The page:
Chateau Simone Palette Rosé 2015 – The nose showed an incredibly fresh display of ripe strawberries, cherries, sweet florals, hints of undergrowth and crushed stone minerality. On the palate I found soft, silky textures with ripe cherry, strawberry, and sweet inner florals. Red berry fruit concentration wrapped around the senses with a core of acidity that saturated the palate. It finished long and fresh with resonating acids and fresh berry tones. As good as this is now, I can also imagine it will age remarkably well. (93 points)
If you’re looking for a truly unique experience, check out the 2015 Radikon Pinot Grigio. “That’s can’t be Rosé?” you say. But you’d be hard pressed to call this anything when the glass is in front of you. It also happens to be one of the most unique and interesting wines I’ve tasted this year.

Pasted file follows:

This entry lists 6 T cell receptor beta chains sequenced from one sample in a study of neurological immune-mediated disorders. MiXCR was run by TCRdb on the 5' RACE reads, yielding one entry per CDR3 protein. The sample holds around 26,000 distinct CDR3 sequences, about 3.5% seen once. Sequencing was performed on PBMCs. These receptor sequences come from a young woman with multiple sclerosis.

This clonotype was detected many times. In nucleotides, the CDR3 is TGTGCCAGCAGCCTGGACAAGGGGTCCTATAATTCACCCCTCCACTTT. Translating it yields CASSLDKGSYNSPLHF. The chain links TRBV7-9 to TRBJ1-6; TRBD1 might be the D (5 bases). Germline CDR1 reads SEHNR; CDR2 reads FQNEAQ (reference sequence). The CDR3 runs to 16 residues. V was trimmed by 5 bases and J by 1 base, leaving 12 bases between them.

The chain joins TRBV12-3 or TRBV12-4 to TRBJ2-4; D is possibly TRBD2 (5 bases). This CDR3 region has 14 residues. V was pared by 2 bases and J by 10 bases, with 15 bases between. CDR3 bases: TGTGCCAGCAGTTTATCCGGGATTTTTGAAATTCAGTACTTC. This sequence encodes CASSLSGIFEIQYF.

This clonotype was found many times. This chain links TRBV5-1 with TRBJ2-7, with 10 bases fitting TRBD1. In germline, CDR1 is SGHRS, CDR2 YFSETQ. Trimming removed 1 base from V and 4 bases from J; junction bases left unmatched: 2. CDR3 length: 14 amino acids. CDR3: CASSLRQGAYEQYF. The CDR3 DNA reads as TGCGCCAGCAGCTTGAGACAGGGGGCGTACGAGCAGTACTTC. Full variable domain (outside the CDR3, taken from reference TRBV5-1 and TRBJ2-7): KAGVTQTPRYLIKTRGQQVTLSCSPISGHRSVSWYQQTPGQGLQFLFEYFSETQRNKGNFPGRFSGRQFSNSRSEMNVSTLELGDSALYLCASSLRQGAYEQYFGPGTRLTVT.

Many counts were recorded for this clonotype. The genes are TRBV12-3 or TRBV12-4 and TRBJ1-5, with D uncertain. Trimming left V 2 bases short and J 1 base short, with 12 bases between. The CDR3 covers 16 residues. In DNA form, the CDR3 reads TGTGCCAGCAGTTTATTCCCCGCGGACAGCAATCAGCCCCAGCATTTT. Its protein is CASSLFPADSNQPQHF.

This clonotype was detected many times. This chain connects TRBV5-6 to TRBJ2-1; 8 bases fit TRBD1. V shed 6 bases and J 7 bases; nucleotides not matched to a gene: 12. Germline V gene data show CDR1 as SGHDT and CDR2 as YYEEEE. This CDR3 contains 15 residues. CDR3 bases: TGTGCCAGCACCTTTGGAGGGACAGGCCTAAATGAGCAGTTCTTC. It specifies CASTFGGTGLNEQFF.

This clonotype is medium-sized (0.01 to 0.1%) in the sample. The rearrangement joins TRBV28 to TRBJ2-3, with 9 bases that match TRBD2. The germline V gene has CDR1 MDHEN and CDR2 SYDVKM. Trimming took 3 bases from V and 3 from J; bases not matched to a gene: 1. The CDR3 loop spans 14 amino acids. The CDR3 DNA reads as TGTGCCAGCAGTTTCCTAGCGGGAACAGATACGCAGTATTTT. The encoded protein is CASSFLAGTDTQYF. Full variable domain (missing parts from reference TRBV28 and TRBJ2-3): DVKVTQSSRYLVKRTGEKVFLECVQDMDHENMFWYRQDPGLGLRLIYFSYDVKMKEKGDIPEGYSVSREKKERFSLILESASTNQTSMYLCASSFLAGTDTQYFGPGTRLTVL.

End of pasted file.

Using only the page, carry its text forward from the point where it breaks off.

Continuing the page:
2015 Radikon Pinot Grigio – Going into the ’15 Radikon Pinot Grigio with past experience, I wasn’t surprised by it’s Rose like color, but what did surprise me was the exotic bouquet of spiced orange, ripe green melon, Chinese five spice, crushed strawberry and grapefruit. On the palate, I found unbelievably weighty textures–I’m thinking nectar–with a twang of citrus rind that brought it all into sharp focus, followed by notes of green apple, melon and nectarine. The finish was long with a sweet and sour sensation presented by it’s mix of both ripe tropical and tart citrus fruits. This is crazy juice. (92+ points)
Where to find and who to thank
The Rosé selection at Morrell Wine & Spirits
Read Eric’s focus piece on Tiberio
Read more about Gerard Boulay
Read more about Chateau Simone
Visit the Lucien Chrochet website
Visit the Hermann J. Wiemer website
Visit the Radikon website